With regard to the monetary policy stance, members widely shared the assessment provided by Mr Praet in his introduction. While uncertainties, notably related to the global trade environment, remained prominent, the information available since the previous monetary policy meeting was seen to indicate that the euro area economy was proceeding along a solid and broad-based growth path. The strength of the economy was assessed to confirm the Governing Council’s confidence that the convergence of inflation to levels below, but close to, 2% over the medium term would continue in the period ahead and be maintained even after a gradual winding-down of net asset purchases. Nevertheless, significant monetary policy stimulus was considered to be still needed to support the further build-up of domestic price pressures and headline inflation over the medium term.
Members widely expressed satisfaction that the communication of the June monetary policy decisions had been well understood by financial markets. Since the June meeting, financial conditions had remained broadly stable and borrowing conditions for households and firms had continued to be very favourable. The Governing Council’s enhanced forward guidance on the future path of policy rates had been effective in aligning market views about the future evolution of policy rates with the Governing Council’s expectation that the key ECB interest rates would remain at their current levels “at least through the summer of 2019”. This formulation was considered to have struck an appropriate balance between being sufficiently precise to provide effective forward guidance and maintaining a suitable degree of flexibility. In this regard, it was remarked that the Governing Council’s expectation was probabilistic in nature.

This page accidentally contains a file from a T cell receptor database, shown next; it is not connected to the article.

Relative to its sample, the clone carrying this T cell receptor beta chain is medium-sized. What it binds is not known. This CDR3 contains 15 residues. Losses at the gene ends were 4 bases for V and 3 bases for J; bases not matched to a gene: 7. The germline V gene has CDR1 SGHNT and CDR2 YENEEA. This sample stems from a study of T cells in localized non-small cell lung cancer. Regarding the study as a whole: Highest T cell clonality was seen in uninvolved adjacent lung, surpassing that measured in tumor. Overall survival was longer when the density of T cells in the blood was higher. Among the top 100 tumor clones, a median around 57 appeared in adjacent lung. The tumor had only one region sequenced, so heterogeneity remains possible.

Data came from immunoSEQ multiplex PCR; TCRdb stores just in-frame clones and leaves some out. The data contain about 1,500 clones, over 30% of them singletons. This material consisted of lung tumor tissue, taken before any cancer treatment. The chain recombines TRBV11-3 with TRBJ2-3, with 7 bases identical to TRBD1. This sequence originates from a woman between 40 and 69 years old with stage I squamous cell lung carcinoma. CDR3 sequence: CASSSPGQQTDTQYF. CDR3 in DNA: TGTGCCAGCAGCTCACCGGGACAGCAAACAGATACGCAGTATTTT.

There was broad agreement among members that an ample degree of monetary policy accommodation was still necessary to support the further build-up of domestic price pressures and headline inflation over the medium term. Overall, the uncertainties around the inflation outlook still called for caution and it was widely felt that monetary policy had to remain patient, prudent and persistent. It was considered essential to retain sufficient flexibility and optionality for monetary policy in the period ahead, and the importance of data dependency in determining the Governing Council’s monetary policy stance was stressed.